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Another Definite Chief Aim

May 31, 2002 07:25 PM

As a single parent time is in short supply for physical and martial arts training. Since my attention is directed primarily towards being a father, I have little time each day to train. This is why abbreviated workouts are essential for me and others who don't have unlimited time to work out.

I spent many years attempting to copy the workouts popularized in bodybuilding and martial arts magazines only to find myself continually frustrated and physically drained. After a weight training session consisting of 3-4 exercises per muscle group for 8-12 reps per set I found myself half-assing my way through my martial arts training. When all of the hours of effort were done I would go home feeling completely wiped out and weak. This was absolutely not the effect I was looking for! I wanted to feel strong and confident that I could handle myself in any situation. I wanted to feel energetic and confident, not disillusioned and tired, then a friend of mine introduced me to the works of Pavel Tsatsouline.

After borrowing Power to the People! and Bullet-Proof Abs from my buddy Mike I became obsessed with his short, intense workouts. I immediately began purchasing his books on strength and flexibility and searching out other resources that adhered to similar methodologies. After experimenting with these programs I found that I had much more energy and felt strong all of the time, not just during my first few sets at the gym.

Being a big fan of Bruce Lee I began to see the similarities in his ideas toward martial arts and Pavel's ideas toward strength training. Cut away the unessential and go crazy with what is effective. What good is it to practice 100's of different fighting skills if you only use 10 in real combat? What good is it to practice 100's of different exercises if you get the most benefit from just a handful?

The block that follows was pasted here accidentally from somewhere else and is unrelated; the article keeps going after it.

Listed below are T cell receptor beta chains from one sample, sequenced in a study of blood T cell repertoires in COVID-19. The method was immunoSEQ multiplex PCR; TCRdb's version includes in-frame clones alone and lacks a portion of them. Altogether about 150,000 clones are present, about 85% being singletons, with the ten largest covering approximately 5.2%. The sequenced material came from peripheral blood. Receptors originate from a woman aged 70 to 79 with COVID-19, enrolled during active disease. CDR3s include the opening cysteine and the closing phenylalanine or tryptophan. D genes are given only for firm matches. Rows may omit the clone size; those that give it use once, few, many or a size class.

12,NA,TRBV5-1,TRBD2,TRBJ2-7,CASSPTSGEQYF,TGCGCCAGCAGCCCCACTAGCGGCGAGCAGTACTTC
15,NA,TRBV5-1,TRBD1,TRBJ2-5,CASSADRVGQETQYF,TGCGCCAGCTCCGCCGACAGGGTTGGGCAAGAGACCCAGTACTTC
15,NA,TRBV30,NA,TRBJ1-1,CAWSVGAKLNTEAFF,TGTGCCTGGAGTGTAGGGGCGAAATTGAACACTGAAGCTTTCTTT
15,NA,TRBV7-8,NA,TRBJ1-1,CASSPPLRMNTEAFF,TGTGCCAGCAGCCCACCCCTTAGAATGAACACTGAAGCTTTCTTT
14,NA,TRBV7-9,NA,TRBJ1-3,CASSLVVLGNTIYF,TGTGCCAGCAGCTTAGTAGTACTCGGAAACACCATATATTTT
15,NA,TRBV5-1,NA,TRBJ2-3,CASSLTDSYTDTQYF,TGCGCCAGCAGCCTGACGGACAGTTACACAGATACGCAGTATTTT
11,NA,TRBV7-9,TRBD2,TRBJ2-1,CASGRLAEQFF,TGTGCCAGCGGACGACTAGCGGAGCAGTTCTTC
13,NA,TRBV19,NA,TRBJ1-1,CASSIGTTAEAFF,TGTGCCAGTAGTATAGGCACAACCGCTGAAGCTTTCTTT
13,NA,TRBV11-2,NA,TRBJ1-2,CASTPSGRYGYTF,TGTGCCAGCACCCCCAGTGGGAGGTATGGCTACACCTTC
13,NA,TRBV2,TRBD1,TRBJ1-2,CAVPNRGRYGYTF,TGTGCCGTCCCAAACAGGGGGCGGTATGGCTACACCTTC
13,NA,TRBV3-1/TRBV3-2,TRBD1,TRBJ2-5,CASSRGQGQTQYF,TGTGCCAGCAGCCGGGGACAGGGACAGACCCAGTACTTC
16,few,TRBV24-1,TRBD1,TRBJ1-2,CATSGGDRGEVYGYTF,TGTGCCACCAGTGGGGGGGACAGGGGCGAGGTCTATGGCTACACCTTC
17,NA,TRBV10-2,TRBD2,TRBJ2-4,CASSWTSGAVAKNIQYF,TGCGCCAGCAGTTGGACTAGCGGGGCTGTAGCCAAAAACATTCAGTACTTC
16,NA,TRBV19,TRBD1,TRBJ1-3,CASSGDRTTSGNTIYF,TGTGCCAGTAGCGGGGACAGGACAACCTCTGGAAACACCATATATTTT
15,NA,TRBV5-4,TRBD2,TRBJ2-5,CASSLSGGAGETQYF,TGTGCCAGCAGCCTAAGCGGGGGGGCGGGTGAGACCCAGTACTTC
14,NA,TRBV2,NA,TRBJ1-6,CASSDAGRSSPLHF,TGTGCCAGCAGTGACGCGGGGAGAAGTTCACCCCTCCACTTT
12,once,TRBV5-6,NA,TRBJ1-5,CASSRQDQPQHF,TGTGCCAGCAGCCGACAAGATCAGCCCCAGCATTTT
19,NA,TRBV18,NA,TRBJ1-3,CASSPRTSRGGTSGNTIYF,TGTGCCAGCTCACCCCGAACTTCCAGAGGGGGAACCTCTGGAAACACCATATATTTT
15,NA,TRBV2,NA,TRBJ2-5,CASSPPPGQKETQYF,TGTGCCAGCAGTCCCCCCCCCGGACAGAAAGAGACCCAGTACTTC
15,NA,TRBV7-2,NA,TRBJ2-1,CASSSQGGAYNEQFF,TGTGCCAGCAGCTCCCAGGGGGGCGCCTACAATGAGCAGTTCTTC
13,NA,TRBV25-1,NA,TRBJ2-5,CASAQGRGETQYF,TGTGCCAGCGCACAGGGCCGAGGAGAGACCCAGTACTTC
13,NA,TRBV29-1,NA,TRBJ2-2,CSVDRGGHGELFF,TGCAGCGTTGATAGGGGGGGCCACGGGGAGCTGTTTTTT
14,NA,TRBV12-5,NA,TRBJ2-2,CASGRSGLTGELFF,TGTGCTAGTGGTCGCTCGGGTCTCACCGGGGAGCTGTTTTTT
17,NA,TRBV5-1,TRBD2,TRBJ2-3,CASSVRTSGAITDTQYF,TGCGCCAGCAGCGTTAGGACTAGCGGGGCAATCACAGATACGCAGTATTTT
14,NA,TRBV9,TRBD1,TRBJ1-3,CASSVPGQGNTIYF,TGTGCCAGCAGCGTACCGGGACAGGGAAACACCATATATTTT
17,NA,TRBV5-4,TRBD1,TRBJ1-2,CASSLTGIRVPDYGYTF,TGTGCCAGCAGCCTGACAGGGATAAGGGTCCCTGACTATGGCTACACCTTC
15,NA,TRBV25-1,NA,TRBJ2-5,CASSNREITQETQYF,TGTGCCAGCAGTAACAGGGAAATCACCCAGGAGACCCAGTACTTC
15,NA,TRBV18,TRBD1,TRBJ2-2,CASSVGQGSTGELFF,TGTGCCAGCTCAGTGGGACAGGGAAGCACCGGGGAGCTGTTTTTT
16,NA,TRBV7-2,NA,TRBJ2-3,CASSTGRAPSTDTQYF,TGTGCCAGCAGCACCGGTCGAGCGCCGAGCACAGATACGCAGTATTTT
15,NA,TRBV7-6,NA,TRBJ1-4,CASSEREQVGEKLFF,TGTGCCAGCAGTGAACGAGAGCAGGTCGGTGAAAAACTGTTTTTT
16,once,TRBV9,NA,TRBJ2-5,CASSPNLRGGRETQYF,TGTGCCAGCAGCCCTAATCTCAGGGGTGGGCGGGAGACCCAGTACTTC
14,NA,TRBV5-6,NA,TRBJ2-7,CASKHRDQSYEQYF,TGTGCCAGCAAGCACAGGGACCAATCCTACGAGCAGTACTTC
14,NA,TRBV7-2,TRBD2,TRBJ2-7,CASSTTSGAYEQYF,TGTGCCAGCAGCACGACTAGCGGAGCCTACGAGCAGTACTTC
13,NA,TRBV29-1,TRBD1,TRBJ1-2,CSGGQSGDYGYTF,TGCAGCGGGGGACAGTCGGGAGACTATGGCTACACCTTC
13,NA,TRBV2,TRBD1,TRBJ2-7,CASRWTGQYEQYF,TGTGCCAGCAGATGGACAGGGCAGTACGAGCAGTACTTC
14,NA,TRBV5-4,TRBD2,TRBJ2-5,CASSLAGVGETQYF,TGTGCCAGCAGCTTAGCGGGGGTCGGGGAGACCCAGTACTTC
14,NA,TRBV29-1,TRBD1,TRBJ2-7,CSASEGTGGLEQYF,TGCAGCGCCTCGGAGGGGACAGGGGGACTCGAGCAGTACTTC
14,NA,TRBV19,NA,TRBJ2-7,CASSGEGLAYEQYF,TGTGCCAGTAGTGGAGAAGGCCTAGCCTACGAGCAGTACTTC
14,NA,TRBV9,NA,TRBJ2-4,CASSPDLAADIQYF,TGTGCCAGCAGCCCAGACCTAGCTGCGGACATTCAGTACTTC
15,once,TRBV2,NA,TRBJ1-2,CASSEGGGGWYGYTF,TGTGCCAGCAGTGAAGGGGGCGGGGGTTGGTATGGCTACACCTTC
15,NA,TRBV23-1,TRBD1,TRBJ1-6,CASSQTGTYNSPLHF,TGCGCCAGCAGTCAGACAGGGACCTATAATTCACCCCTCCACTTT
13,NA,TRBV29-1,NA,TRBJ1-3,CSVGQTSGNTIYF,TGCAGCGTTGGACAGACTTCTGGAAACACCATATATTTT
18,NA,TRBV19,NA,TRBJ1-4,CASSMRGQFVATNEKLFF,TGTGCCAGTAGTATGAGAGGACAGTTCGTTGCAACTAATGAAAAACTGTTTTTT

In the martial arts there are only a handful of moves in each fighting range that have been proven to be effective in just about all situations. Jab (for set-up), hook, cross, uppercut, elbow. Low side kick, round kick. Rear naked choke, guillotine, arm-bar, knee-lock, ankle-lock. If these few moves are mastered they are devastating. This is not to discredit any other moves, many others are effective, they are just examples of moves that have been proven time and time again to be dangerously effective.

In strength training the same mindset applies. Deadlifts, squats, presses, and bodyweight exercises build the most useful strength in the shortest time. That is not to say that there aren't other effective exercises for building strength, but if you are on a tight schedule these type exercises tend to give you more bang for your buck.

If you are trying to gain endurance, both muscular and/or cardio-vascular, in the shortest time possible, I can tell you from personal experience that kettlebell training is the way to go. High repetition kettlebell training is the way to ungodly endurance. The best thing about kettlebells is the fact that the specific exercises are really not that important, imagination is the key. As long as you switch exercises before any one muscle group gives out you are in business! Keep changing things around until you either run out of ideas, puke, or pass out! Oh, and by the way, don't forget that while kettlebells are busy building up incredible endurance, they also build strength-endurance, I mean the damned things weigh somewhere between 35-72lbs! Also, keep in mind that while running, stair-stepping, and aerobics are great exercises they don't effectively simulate the ballistic shock and strength endurance challenges of grappling or stand-up fighting, but kettlebells do!

To steal a phrase from Bruce Lee? "my definite chief aim" is to gain as much as possible in as short of a time as possible. To be efficient in your training learn from as many varied sources as possible, but take away the key themes and discard the superfluous extras. Stick to the main ideas. Simplicity and efficiency go hand in hand.
I personally find that a combination of weight training, high-rep kettlebell, and martial arts training make me feel very well rounded. I do 3 days per week of PTP style lifting mixed with 2 days of KB lifting and 2 days of stretching (one upper body, one lower body). Abs are done daily. I spend a maximum of 45 min. on strength days and a maximum of 20 min. on cardio days, although sometimes less. The reps vary between 2x5, 3x3, 5x2, etc.

Sample Week-

Tues., Thurs., Sat.

  • Deadlift or Squat
  • Dip or Bench Press
  • Pull-up or Bent Row
  • Military or Side Press
  • Grip Work

Wed., Sun.-

  • Kettlebell (see RKC or Steve Maxwell's video)

Mon., Fri.-

  • Stretching

I mix in martial arts training wherever possible, depending on outside interference, but try to do at least 30 min. of grappling and 30 min. of stand-up at least a couple of times each week. Sometimes I can manage more, but often settle for the bare minimum. Either way I feel better now than ever before. I hope that this helps others in similar situations.

Jeff Brown
 

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